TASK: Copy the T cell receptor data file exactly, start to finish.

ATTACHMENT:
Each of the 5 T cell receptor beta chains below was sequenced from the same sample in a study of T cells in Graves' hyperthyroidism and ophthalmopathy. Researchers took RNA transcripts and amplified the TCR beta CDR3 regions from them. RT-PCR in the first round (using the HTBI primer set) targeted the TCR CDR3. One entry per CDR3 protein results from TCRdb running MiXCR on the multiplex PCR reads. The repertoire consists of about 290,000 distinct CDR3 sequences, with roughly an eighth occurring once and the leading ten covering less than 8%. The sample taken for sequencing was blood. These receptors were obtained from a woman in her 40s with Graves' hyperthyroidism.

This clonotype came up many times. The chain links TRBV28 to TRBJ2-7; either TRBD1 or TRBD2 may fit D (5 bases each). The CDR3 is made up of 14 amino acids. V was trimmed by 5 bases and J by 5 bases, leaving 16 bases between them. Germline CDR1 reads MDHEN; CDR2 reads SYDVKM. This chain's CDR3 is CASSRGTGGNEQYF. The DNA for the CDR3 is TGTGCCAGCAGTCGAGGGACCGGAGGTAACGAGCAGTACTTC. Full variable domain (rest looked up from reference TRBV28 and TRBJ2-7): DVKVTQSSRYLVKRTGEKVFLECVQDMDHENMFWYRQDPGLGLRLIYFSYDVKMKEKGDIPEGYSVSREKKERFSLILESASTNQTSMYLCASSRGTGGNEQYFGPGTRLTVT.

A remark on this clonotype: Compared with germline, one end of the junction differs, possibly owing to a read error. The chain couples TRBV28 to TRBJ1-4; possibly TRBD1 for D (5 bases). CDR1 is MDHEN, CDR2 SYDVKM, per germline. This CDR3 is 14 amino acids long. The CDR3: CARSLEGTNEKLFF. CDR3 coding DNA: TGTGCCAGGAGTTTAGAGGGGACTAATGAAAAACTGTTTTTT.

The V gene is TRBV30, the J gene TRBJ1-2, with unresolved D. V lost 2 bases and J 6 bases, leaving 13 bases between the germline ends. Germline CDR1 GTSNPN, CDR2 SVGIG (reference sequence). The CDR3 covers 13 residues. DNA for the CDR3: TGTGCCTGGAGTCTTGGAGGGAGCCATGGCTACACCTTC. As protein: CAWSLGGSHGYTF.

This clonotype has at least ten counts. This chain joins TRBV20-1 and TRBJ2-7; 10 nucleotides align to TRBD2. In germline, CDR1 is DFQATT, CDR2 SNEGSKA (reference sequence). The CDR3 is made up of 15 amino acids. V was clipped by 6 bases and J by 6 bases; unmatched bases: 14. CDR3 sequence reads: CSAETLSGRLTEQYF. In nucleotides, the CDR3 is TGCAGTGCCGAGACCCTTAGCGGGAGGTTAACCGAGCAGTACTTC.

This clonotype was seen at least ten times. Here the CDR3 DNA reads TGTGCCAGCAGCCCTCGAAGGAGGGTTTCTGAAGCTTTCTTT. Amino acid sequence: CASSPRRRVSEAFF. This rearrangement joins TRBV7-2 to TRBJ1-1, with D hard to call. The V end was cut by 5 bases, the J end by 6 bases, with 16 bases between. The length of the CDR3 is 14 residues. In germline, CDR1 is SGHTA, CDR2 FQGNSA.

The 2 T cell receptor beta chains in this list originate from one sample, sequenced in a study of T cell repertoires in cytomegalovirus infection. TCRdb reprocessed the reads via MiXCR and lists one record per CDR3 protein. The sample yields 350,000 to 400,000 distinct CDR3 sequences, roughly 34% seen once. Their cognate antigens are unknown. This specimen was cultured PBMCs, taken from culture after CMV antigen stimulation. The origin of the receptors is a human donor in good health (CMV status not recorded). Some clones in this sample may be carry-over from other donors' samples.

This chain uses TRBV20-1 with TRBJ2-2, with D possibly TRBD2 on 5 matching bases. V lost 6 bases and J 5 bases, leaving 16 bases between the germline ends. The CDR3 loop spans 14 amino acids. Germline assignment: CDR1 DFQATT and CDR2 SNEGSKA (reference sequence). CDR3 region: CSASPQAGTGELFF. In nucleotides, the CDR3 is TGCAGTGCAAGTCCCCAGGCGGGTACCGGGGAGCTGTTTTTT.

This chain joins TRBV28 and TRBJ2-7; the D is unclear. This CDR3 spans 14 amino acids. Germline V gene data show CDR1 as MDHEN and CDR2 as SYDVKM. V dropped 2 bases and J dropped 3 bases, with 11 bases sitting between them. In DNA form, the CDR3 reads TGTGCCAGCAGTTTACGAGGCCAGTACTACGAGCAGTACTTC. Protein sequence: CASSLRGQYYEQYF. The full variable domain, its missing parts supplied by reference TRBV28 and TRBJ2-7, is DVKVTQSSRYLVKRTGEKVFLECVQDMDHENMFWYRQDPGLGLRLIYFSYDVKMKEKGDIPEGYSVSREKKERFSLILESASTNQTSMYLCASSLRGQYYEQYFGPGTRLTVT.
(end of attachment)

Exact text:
Each of the 5 T cell receptor beta chains below was sequenced from the same sample in a study of T cells in Graves' hyperthyroidism and ophthalmopathy. Researchers took RNA transcripts and amplified the TCR beta CDR3 regions from them. RT-PCR in the first round (using the HTBI primer set) targeted the TCR CDR3. One entry per CDR3 protein results from TCRdb running MiXCR on the multiplex PCR reads. The repertoire consists of about 290,000 distinct CDR3 sequences, with roughly an eighth occurring once and the leading ten covering less than 8%. The sample taken for sequencing was blood. These receptors were obtained from a woman in her 40s with Graves' hyperthyroidism.

This clonotype came up many times. The chain links TRBV28 to TRBJ2-7; either TRBD1 or TRBD2 may fit D (5 bases each). The CDR3 is made up of 14 amino acids. V was trimmed by 5 bases and J by 5 bases, leaving 16 bases between them. Germline CDR1 reads MDHEN; CDR2 reads SYDVKM. This chain's CDR3 is CASSRGTGGNEQYF. The DNA for the CDR3 is TGTGCCAGCAGTCGAGGGACCGGAGGTAACGAGCAGTACTTC. Full variable domain (rest looked up from reference TRBV28 and TRBJ2-7): DVKVTQSSRYLVKRTGEKVFLECVQDMDHENMFWYRQDPGLGLRLIYFSYDVKMKEKGDIPEGYSVSREKKERFSLILESASTNQTSMYLCASSRGTGGNEQYFGPGTRLTVT.

A remark on this clonotype: Compared with germline, one end of the junction differs, possibly owing to a read error. The chain couples TRBV28 to TRBJ1-4; possibly TRBD1 for D (5 bases). CDR1 is MDHEN, CDR2 SYDVKM, per germline. This CDR3 is 14 amino acids long. The CDR3: CARSLEGTNEKLFF. CDR3 coding DNA: TGTGCCAGGAGTTTAGAGGGGACTAATGAAAAACTGTTTTTT.

The V gene is TRBV30, the J gene TRBJ1-2, with unresolved D. V lost 2 bases and J 6 bases, leaving 13 bases between the germline ends. Germline CDR1 GTSNPN, CDR2 SVGIG (reference sequence). The CDR3 covers 13 residues. DNA for the CDR3: TGTGCCTGGAGTCTTGGAGGGAGCCATGGCTACACCTTC. As protein: CAWSLGGSHGYTF.

This clonotype has at least ten counts. This chain joins TRBV20-1 and TRBJ2-7; 10 nucleotides align to TRBD2. In germline, CDR1 is DFQATT, CDR2 SNEGSKA (reference sequence). The CDR3 is made up of 15 amino acids. V was clipped by 6 bases and J by 6 bases; unmatched bases: 14. CDR3 sequence reads: CSAETLSGRLTEQYF. In nucleotides, the CDR3 is TGCAGTGCCGAGACCCTTAGCGGGAGGTTAACCGAGCAGTACTTC.

This clonotype was seen at least ten times. Here the CDR3 DNA reads TGTGCCAGCAGCCCTCGAAGGAGGGTTTCTGAAGCTTTCTTT. Amino acid sequence: CASSPRRRVSEAFF. This rearrangement joins TRBV7-2 to TRBJ1-1, with D hard to call. The V end was cut by 5 bases, the J end by 6 bases, with 16 bases between. The length of the CDR3 is 14 residues. In germline, CDR1 is SGHTA, CDR2 FQGNSA.

The 2 T cell receptor beta chains in this list originate from one sample, sequenced in a study of T cell repertoires in cytomegalovirus infection. TCRdb reprocessed the reads via MiXCR and lists one record per CDR3 protein. The sample yields 350,000 to 400,000 distinct CDR3 sequences, roughly 34% seen once. Their cognate antigens are unknown. This specimen was cultured PBMCs, taken from culture after CMV antigen stimulation. The origin of the receptors is a human donor in good health (CMV status not recorded). Some clones in this sample may be carry-over from other donors' samples.

This chain uses TRBV20-1 with TRBJ2-2, with D possibly TRBD2 on 5 matching bases. V lost 6 bases and J 5 bases, leaving 16 bases between the germline ends. The CDR3 loop spans 14 amino acids. Germline assignment: CDR1 DFQATT and CDR2 SNEGSKA (reference sequence). CDR3 region: CSASPQAGTGELFF. In nucleotides, the CDR3 is TGCAGTGCAAGTCCCCAGGCGGGTACCGGGGAGCTGTTTTTT.

This chain joins TRBV28 and TRBJ2-7; the D is unclear. This CDR3 spans 14 amino acids. Germline V gene data show CDR1 as MDHEN and CDR2 as SYDVKM. V dropped 2 bases and J dropped 3 bases, with 11 bases sitting between them. In DNA form, the CDR3 reads TGTGCCAGCAGTTTACGAGGCCAGTACTACGAGCAGTACTTC. Protein sequence: CASSLRGQYYEQYF. The full variable domain, its missing parts supplied by reference TRBV28 and TRBJ2-7, is DVKVTQSSRYLVKRTGEKVFLECVQDMDHENMFWYRQDPGLGLRLIYFSYDVKMKEKGDIPEGYSVSREKKERFSLILESASTNQTSMYLCASSLRGQYYEQYFGPGTRLTVT.